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Under what conditions will your plane never get off the ground, even if loaded within W&B?

With say a PA28-140, it will probably never lift off…

Would agree that not a high DA performer, but the slab wing PA28 is a perfectly acceptable farm strip animal as long as conditions are not soft and no fences along the runway. In fact it is one of the reasons the Arrow II has a nice following, the slab wing being happier on shorter strips than the, arguably more aerodynamic taper wing.

Oxford (EGTK)

Dimme wrote:

f the airplane does not conform to the performance presented in the POH, then it is not airworthy. If gear down performance is not presented in the POH, then whether gear is up or down should not affect performance significantly during a takeoff/landing. If it does, then the aircraft is not airworthy.

US aircraft do not require a POH, they require an AFM, for which the GAMA standard POH satisfies the requirement. Section 2 of a GAMA standard POH lists the limitations and is approved by the FAA. For most GA aircraft, the rest of the POH is not approved by the FAA and does not determine airworthiness. My Bonanza came with an AFM that is about 15 pages of information on an 8 1/2 inch paper document. The entire AFM performance section is one page and only covers a very limited set of conditions.

§23.2620 Airplane flight manual.
The applicant must provide an Airplane Flight Manual that must be delivered with each airplane.

(a) The Airplane Flight Manual must contain the following information—
(1) Airplane operating limitations;
(2) Airplane operating procedures;
(3) Performance information;
(4) Loading information; and
(5) Other information that is necessary for safe operation because of design, operating, or handling characteristics.

(b) The following sections of the Airplane Flight Manual must be approved by the FAA in a manner specified by the administrator—
(1) For low-speed, level 1 and 2 airplanes, those portions of the Airplane Flight Manual containing the information specified in paragraph (a)(1) of this section; and
(2) For high-speed level 1 and 2 airplanes and all level 3 and 4 airplanes, those portions of the Airplane Flight Manual containing the information specified in paragraphs (a)(1) thru (a)(4) of this section.
KUZA, United States

Old aircrafts have “placards limitations planted in the cockpit” and that’s it, pilots had to make their own numbers and judgement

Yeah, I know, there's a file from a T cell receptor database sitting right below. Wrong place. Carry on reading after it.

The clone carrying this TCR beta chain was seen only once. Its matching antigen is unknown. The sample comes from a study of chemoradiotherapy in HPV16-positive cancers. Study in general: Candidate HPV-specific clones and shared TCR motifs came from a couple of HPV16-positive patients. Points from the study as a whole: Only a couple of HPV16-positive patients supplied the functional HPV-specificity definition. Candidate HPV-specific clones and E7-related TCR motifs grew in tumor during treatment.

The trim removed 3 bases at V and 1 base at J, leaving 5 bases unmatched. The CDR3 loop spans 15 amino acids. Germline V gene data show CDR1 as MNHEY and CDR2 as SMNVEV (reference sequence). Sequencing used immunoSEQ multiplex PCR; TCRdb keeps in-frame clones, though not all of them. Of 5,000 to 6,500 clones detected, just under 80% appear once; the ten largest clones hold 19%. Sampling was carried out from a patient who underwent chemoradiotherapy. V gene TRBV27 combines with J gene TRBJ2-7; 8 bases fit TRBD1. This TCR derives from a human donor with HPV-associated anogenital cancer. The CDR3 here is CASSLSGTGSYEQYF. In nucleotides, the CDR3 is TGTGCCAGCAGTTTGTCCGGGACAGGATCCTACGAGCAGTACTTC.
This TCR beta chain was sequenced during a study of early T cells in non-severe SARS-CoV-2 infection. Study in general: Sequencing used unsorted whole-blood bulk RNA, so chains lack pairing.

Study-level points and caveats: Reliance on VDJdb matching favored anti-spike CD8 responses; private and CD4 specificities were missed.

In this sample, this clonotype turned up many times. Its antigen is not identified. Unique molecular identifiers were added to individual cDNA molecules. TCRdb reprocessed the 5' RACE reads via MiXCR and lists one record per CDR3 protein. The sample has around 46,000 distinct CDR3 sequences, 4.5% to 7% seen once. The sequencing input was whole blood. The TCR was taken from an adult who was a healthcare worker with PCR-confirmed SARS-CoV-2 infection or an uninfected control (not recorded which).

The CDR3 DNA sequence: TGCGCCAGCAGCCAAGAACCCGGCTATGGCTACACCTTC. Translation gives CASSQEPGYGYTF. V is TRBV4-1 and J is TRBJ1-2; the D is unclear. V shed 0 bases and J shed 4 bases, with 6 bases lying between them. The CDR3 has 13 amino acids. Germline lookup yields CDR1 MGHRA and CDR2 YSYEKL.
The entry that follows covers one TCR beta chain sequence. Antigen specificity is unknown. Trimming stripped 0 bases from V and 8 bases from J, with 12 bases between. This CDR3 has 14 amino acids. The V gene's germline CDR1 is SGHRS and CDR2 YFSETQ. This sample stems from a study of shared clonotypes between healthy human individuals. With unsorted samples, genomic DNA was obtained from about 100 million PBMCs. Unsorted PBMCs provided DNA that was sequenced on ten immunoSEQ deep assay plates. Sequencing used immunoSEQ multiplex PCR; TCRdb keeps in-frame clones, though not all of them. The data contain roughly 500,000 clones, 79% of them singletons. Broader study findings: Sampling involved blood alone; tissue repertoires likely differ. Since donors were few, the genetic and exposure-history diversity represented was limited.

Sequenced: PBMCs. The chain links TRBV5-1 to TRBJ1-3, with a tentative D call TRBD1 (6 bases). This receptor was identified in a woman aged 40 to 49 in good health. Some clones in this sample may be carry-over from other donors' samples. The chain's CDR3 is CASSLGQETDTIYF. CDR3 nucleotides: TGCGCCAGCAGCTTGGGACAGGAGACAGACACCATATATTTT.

Placard limitations are those in TCDS limitations, these get incorporated in AFM that goes into some POH sections
No point talking about airworthiness or legality by sole reference to full POH, better call it “good POH airmanship”

If one is going to wet long grass in an IFR tourer, take the biggest ground roll in POH and multiply by 5 and see if that works, if one is going to a dry tarmac with no obstruction, take the lowest POH number and see if you can beat it by a factor of 2

Last Edited by Ibra at 16 Sep 12:48
ESSEX, United Kingdom

What would it take to make a TB20 not get off a tarmac runway (assuming infinitely long)?

Administrator
Shoreham EGKA, United Kingdom

Peter wrote:

What would it take to make a TB20 not get off a tarmac runway (assuming infinitely long)?

Field elevation inxs of 8k ft and OAT inxs of 30C.

In the real world taking ff from Big Bear (L35, FE 6752ft, TORA 5850ft) on a really hot day you would probably make it, but the cows at the end of the rwy might get quite big in the windshield ;-)

172driver wrote:

In the real world taking ff from Big Bear (L35, FE 6752ft, TORA 5850ft) on a really hot day you would probably make it, but the cows at the end of the rwy might get quite big in the windshield ;-)

Been there, done that. Given the relative power required to fly versus roll (assuming a paved runways) it is not so much the length of the takeoff roll that matters as what happens once you are airborne. In this case it’s fortunate that there is a large flat lake at the west end of the runway.

Last Edited by Silvaire at 16 Sep 15:20
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